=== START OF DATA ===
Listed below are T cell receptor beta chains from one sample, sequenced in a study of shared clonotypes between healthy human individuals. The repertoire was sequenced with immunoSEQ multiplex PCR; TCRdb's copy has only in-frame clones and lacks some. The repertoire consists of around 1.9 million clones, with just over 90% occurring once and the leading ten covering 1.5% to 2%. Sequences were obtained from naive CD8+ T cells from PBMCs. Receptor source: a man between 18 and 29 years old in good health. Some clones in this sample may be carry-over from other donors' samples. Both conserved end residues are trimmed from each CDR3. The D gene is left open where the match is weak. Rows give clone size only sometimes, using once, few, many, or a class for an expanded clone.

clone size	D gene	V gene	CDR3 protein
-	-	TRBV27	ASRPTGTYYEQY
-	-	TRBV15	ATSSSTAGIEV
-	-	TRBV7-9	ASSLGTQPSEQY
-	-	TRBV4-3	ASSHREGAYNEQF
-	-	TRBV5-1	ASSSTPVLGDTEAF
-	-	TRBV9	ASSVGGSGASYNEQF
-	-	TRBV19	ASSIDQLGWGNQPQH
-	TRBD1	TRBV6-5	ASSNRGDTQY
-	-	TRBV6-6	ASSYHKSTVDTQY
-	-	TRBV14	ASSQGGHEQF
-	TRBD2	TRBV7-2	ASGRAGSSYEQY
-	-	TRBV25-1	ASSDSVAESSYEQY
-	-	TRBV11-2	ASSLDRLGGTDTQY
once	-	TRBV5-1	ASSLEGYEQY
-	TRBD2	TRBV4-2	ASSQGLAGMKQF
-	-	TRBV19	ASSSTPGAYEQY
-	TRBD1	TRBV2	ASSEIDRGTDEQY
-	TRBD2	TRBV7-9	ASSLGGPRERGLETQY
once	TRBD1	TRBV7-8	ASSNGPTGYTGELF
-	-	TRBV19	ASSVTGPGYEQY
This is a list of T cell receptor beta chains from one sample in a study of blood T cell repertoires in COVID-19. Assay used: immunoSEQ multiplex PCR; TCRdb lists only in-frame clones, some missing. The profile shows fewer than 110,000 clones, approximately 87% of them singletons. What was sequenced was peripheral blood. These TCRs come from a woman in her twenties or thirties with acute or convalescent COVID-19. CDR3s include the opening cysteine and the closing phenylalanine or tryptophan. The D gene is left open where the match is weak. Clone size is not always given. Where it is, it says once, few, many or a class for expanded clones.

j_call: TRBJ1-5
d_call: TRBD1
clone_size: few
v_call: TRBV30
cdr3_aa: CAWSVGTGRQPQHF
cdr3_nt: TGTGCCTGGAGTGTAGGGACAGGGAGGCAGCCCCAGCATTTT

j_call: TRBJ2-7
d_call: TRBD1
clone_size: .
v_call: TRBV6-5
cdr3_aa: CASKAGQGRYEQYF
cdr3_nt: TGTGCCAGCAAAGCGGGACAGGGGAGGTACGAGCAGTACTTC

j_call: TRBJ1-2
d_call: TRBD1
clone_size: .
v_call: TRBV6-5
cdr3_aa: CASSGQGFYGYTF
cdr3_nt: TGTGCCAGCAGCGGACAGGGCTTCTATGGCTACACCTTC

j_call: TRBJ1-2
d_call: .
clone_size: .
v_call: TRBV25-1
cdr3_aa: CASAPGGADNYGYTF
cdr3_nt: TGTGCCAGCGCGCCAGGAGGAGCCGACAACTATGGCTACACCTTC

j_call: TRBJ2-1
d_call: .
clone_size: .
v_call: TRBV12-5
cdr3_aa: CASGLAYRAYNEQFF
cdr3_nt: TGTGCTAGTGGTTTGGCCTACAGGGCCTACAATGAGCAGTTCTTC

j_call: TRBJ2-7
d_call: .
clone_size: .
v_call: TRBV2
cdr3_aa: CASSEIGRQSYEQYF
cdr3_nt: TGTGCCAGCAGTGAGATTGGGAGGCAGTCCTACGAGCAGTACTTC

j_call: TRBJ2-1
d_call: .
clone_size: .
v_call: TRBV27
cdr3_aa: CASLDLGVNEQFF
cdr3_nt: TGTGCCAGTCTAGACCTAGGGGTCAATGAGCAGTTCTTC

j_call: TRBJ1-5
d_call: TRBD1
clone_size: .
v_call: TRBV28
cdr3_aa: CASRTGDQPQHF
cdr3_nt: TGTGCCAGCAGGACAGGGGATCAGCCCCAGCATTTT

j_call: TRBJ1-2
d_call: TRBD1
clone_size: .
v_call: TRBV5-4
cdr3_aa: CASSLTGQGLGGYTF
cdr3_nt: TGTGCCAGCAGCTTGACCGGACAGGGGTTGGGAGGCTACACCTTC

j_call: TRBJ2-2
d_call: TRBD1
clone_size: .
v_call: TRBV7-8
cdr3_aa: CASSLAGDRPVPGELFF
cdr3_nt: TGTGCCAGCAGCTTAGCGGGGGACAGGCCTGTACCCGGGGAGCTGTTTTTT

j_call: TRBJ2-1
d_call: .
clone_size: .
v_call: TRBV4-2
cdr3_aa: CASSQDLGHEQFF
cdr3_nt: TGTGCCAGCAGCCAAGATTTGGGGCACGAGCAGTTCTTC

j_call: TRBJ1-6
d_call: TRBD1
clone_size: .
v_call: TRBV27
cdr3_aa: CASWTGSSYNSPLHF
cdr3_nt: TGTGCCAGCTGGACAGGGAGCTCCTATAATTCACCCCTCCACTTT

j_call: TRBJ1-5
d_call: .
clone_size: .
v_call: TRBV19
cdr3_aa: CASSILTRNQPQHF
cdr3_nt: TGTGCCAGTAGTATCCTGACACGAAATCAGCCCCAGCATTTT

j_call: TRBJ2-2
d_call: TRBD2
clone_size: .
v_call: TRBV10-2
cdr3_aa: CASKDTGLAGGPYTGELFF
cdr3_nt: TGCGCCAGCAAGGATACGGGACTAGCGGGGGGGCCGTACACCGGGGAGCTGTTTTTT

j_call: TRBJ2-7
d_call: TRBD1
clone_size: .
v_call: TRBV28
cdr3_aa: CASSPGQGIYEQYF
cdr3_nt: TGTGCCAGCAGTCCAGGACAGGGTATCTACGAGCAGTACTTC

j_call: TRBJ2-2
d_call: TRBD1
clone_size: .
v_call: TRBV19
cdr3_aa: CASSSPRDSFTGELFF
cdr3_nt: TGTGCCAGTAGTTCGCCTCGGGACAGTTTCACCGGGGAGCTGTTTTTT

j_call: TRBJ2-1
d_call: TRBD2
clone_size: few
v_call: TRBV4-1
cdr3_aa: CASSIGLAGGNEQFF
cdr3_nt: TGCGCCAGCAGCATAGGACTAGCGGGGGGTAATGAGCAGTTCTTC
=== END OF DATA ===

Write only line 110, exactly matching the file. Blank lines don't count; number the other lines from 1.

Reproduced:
clone_size: .